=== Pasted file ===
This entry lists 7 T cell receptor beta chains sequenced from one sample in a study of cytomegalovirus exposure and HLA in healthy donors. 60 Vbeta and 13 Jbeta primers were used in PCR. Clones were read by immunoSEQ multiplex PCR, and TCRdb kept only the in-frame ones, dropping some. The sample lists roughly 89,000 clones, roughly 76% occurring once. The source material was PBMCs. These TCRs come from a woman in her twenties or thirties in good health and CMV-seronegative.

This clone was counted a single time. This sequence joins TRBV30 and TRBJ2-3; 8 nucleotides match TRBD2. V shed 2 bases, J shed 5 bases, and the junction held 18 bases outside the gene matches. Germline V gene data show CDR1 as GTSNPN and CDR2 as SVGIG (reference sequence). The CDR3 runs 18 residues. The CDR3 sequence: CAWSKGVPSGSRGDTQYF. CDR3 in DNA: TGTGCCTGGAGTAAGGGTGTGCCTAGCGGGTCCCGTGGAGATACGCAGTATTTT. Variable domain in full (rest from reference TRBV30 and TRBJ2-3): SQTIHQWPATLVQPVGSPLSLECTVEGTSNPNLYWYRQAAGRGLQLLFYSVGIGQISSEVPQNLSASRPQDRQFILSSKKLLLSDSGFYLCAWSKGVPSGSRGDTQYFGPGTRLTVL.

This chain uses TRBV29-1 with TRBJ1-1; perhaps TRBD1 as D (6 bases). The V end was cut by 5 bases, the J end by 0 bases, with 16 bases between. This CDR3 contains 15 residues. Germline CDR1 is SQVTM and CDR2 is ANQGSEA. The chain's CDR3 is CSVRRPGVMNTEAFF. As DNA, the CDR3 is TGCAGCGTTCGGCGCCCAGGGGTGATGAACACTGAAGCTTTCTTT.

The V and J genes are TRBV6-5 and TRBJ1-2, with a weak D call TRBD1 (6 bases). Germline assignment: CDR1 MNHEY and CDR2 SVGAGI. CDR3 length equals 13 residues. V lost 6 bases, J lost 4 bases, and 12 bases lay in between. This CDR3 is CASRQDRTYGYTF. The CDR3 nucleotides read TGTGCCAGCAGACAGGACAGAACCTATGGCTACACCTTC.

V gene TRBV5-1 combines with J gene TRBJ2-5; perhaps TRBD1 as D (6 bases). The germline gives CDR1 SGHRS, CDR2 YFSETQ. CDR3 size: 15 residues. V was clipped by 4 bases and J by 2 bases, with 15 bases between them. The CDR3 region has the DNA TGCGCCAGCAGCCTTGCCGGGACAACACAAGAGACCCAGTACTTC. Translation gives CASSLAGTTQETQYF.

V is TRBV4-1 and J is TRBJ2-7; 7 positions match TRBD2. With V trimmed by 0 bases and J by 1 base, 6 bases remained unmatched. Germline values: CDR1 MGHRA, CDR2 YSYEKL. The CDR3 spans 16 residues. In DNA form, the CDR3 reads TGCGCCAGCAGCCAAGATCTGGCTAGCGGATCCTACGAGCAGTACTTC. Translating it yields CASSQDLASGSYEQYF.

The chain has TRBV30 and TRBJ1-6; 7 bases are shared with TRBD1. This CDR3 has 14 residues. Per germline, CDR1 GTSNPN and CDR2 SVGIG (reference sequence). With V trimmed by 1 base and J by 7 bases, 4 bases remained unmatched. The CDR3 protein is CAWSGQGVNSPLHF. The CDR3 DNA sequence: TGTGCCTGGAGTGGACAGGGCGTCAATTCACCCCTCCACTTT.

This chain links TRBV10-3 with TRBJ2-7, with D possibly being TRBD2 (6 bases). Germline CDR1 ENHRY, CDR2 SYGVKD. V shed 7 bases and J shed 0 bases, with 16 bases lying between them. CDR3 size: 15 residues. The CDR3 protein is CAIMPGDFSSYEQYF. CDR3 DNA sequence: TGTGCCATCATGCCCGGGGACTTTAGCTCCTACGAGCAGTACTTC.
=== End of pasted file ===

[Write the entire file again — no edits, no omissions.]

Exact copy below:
This entry lists 7 T cell receptor beta chains sequenced from one sample in a study of cytomegalovirus exposure and HLA in healthy donors. 60 Vbeta and 13 Jbeta primers were used in PCR. Clones were read by immunoSEQ multiplex PCR, and TCRdb kept only the in-frame ones, dropping some. The sample lists roughly 89,000 clones, roughly 76% occurring once. The source material was PBMCs. These TCRs come from a woman in her twenties or thirties in good health and CMV-seronegative.

This clone was counted a single time. This sequence joins TRBV30 and TRBJ2-3; 8 nucleotides match TRBD2. V shed 2 bases, J shed 5 bases, and the junction held 18 bases outside the gene matches. Germline V gene data show CDR1 as GTSNPN and CDR2 as SVGIG (reference sequence). The CDR3 runs 18 residues. The CDR3 sequence: CAWSKGVPSGSRGDTQYF. CDR3 in DNA: TGTGCCTGGAGTAAGGGTGTGCCTAGCGGGTCCCGTGGAGATACGCAGTATTTT. Variable domain in full (rest from reference TRBV30 and TRBJ2-3): SQTIHQWPATLVQPVGSPLSLECTVEGTSNPNLYWYRQAAGRGLQLLFYSVGIGQISSEVPQNLSASRPQDRQFILSSKKLLLSDSGFYLCAWSKGVPSGSRGDTQYFGPGTRLTVL.

This chain uses TRBV29-1 with TRBJ1-1; perhaps TRBD1 as D (6 bases). The V end was cut by 5 bases, the J end by 0 bases, with 16 bases between. This CDR3 contains 15 residues. Germline CDR1 is SQVTM and CDR2 is ANQGSEA. The chain's CDR3 is CSVRRPGVMNTEAFF. As DNA, the CDR3 is TGCAGCGTTCGGCGCCCAGGGGTGATGAACACTGAAGCTTTCTTT.

The V and J genes are TRBV6-5 and TRBJ1-2, with a weak D call TRBD1 (6 bases). Germline assignment: CDR1 MNHEY and CDR2 SVGAGI. CDR3 length equals 13 residues. V lost 6 bases, J lost 4 bases, and 12 bases lay in between. This CDR3 is CASRQDRTYGYTF. The CDR3 nucleotides read TGTGCCAGCAGACAGGACAGAACCTATGGCTACACCTTC.

V gene TRBV5-1 combines with J gene TRBJ2-5; perhaps TRBD1 as D (6 bases). The germline gives CDR1 SGHRS, CDR2 YFSETQ. CDR3 size: 15 residues. V was clipped by 4 bases and J by 2 bases, with 15 bases between them. The CDR3 region has the DNA TGCGCCAGCAGCCTTGCCGGGACAACACAAGAGACCCAGTACTTC. Translation gives CASSLAGTTQETQYF.

V is TRBV4-1 and J is TRBJ2-7; 7 positions match TRBD2. With V trimmed by 0 bases and J by 1 base, 6 bases remained unmatched. Germline values: CDR1 MGHRA, CDR2 YSYEKL. The CDR3 spans 16 residues. In DNA form, the CDR3 reads TGCGCCAGCAGCCAAGATCTGGCTAGCGGATCCTACGAGCAGTACTTC. Translating it yields CASSQDLASGSYEQYF.

The chain has TRBV30 and TRBJ1-6; 7 bases are shared with TRBD1. This CDR3 has 14 residues. Per germline, CDR1 GTSNPN and CDR2 SVGIG (reference sequence). With V trimmed by 1 base and J by 7 bases, 4 bases remained unmatched. The CDR3 protein is CAWSGQGVNSPLHF. The CDR3 DNA sequence: TGTGCCTGGAGTGGACAGGGCGTCAATTCACCCCTCCACTTT.

This chain links TRBV10-3 with TRBJ2-7, with D possibly being TRBD2 (6 bases). Germline CDR1 ENHRY, CDR2 SYGVKD. V shed 7 bases and J shed 0 bases, with 16 bases lying between them. CDR3 size: 15 residues. The CDR3 protein is CAIMPGDFSSYEQYF. CDR3 DNA sequence: TGTGCCATCATGCCCGGGGACTTTAGCTCCTACGAGCAGTACTTC.